Two winter weary Jericho couples, the Greenes and the Greenbergs, arrive at JFK airport for a trip to the Dominican Republic. Punta Cana on the eastern end of the island of Hispaniola is the final destination. Paradisus Palma Real Resort is the name of the hotel. The plan is called A.I.P. or all-inclusive plan.
Everything was paid for up front. Not once did we reach into our pockets to pay for a meal. We ate, thanked the waiters and left. No figuring out the tip or the bill. It was a strange sensation for Long Islanders. At a bar the bartender plunked down an entire bottle of Absolut vodka and told us to add as much to the drink as we desired. It reminded me of the bar scenes in western movies when the hero is presented with a whiskey bottle and a shot glass.
(Editor’s Note: Stanley Greenberg is on vacation this week. This week’s column is an encore presentation of a piece originally published on March 11, 2005.)
While I was walking on the treadmill at the clubhouse of the condominium where I live, I started speaking to a fellow condo resident. Having a conversation while you are walking on the machine is a great boon, because it takes your mind off the boring step after step drudgery.
As a New Yorker I was disheartened to hear that the New York State Tobacco Control Program has been slashed to $41 million. This will no doubt be a disservice to the people of New York.
The time has come for New Yorkers to take back their vote. The League of Women Voters of Nassau County believes this can come about only if legislators support an independent, nonpartisan commission for redrawing Assembly and Senate districts in response to the 2010 census. To achieve this end, the LWV has joined ReShape NY, a broad coalition of 30 advocacy, business, union, and civil groups calling on the Governor and state legislature to create an independent redistricting commission that draws district lines using fair and defined criteria while engaging the public in the process. If New York is to have a state legislature that is responsive to the interests of the constituents rather than keeping itself in office, citizens must demand this change from their legislators.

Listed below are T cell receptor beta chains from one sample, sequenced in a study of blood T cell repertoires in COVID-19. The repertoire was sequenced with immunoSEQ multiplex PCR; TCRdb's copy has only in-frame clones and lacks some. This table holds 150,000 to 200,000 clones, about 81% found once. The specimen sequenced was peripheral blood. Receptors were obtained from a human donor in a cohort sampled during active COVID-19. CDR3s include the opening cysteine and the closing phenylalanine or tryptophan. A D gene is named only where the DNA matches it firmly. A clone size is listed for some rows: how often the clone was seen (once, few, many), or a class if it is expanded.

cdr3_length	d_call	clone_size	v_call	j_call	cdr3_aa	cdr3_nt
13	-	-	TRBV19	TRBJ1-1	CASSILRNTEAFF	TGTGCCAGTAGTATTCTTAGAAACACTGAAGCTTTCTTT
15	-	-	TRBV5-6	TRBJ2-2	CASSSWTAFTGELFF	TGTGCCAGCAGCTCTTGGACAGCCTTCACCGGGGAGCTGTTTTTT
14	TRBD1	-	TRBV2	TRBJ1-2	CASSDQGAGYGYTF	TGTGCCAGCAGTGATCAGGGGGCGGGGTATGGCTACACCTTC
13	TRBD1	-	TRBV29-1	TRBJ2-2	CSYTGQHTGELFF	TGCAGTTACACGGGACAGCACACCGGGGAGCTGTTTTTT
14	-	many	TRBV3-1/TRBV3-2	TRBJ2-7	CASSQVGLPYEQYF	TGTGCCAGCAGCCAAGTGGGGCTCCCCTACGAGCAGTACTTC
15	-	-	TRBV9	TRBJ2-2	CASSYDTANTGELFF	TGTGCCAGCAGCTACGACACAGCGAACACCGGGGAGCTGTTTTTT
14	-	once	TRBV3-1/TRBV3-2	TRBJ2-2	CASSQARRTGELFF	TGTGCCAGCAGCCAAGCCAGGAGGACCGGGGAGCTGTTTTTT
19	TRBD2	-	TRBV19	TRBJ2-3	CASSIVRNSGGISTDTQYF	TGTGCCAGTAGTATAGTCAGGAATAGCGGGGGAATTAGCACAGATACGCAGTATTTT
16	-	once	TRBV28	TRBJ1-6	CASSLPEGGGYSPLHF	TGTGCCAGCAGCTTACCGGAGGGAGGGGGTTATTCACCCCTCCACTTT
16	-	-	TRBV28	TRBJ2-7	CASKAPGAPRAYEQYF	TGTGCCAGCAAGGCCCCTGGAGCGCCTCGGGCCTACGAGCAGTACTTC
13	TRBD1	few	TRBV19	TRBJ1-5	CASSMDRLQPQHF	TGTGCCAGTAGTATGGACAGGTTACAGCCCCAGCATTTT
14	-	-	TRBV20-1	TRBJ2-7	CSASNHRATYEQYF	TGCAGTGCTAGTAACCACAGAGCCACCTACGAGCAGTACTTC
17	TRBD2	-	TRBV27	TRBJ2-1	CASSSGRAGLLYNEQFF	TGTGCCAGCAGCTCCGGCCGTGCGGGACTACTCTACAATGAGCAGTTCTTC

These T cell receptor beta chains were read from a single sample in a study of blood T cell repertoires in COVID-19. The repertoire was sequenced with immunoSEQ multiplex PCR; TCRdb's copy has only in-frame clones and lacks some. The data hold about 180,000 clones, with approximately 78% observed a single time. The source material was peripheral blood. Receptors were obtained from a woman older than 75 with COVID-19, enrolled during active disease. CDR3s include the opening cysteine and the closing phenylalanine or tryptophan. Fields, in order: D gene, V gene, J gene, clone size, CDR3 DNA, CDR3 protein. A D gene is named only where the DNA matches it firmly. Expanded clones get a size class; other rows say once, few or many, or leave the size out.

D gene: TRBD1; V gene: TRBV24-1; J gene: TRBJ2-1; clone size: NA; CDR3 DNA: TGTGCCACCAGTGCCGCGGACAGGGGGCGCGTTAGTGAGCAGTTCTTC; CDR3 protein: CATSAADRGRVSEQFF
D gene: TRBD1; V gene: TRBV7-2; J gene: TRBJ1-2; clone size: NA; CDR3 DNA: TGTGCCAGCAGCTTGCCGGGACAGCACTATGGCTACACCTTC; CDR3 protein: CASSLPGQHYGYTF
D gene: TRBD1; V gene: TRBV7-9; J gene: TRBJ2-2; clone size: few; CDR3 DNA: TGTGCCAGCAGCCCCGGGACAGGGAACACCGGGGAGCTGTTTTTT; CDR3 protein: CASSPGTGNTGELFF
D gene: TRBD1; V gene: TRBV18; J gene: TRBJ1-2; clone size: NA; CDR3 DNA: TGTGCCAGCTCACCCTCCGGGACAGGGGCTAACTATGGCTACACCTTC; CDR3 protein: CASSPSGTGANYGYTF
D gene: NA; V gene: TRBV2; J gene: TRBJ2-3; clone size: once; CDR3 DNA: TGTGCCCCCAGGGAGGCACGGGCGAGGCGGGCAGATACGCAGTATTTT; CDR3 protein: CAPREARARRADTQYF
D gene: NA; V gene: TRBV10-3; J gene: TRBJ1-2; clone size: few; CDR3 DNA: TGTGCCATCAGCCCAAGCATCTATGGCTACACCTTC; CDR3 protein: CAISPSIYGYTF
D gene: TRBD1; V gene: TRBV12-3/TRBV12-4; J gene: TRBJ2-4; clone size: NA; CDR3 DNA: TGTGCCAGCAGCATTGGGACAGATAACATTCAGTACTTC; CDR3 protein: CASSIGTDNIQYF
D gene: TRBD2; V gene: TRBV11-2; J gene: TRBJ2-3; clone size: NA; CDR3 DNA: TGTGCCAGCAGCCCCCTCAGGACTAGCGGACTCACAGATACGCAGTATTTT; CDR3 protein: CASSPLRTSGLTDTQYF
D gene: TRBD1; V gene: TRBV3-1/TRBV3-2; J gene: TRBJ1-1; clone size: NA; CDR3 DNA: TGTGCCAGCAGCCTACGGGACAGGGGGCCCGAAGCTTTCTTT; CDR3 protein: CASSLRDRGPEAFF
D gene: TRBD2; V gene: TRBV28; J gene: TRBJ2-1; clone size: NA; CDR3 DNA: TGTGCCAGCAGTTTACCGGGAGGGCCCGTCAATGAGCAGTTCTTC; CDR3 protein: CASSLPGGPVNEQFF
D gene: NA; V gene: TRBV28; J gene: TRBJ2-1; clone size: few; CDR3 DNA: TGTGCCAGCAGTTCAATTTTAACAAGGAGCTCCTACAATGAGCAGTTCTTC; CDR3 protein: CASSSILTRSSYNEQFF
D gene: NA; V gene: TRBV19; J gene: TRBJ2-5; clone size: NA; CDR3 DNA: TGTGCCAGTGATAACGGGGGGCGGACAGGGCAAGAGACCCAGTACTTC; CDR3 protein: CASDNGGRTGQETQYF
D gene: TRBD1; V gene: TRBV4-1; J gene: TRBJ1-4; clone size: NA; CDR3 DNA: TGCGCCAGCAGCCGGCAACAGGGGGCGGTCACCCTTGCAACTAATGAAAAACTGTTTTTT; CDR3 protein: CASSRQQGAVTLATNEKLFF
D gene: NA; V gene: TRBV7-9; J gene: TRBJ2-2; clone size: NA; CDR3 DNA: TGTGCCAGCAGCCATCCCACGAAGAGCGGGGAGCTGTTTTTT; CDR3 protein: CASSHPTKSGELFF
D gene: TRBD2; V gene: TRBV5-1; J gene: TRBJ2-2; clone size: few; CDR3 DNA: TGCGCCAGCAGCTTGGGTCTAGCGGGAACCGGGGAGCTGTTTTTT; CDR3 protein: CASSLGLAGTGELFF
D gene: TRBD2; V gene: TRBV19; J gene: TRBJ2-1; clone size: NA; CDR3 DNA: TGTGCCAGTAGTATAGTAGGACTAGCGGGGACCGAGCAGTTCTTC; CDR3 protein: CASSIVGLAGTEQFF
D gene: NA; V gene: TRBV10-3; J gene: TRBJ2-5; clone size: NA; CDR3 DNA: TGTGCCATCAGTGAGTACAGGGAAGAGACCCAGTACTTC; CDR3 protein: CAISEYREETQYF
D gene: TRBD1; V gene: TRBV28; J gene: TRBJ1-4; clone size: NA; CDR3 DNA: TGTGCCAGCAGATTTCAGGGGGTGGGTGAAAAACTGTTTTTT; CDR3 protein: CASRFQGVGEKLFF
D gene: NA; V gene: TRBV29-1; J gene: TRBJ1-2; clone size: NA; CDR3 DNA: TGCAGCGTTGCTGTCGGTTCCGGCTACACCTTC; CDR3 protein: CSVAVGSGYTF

In an unexpected twist, in a conversation with a neighbor, I was told, “I don’t like going south in the winter. I love the warmth and coziness of my own home. I get blankets and a quilt or two and I am in heaven. I don’t need to board a plane to stay in a hotel. My den is much more comfortable.”
I was taken aback because I thought it was a universal desire to reside in the warm sun during the winter months. Do bathing suits, and short-sleeved polo shirts make us happier than scarves, earmuffs, sweaters and woolens? I started to think it over carefully.
With so many competing voices on television, radio, blogs and social media, we can sometimes miss out on certain forthright messages that deserve special attention. Mike Barry’s “Eye On The Island” column in the March 10 edition, however, merits extraordinary recognition.
Thanksgiving in November is not the only time of the year we should look at the many bounties we enjoy. Last week I wrote a column enumerating all our regrets. I received several letters mentioning all the adversities that have befallen my readership.
Some federal immigration agents were wearing cowboy hats and carrying semi-automatic weapons that night in September 2007 when they stormed into private homes across Nassau and Suffolk counties.
Nassau County Police Commissioner Lawrence Mulvey had been told that the raids, by U.S. Immigration and Customs Enforcement (ICE), were supposed to be targeting deportable gang members.
I have always been intrigued by the tiny, feisty French chanteuse, Edith Piaf, belting out that song, No Regrets. She lived a raucous life and lost her love, Marcel Cerdan, the champion boxer, in a plane crash but she never gave in to sorrow.
As a septuagenarian I have rescanned my own life and come up with a few minor lamentations. A minor regret that has plagued my later career in journalism is that I didn’t pay more attention in my typing class in high school. “Hunt and peck” style doesn’t do wonders when writing essays.
It’s early morning and I’ve barely stepped onto the sands of Whitney Beach, across from our winter rental in Longboat Key, Florida and a sense of mystery permeates the air. A split second ago a mercurial warbler zipped around some tall beach grass and vanished before I could get my binoculars on it. Frustrating. I used to know the bird’s name but forgot it. However, I’m developing a mental file folder of its behavioral habits and when I get the name next time I won’t forget it.
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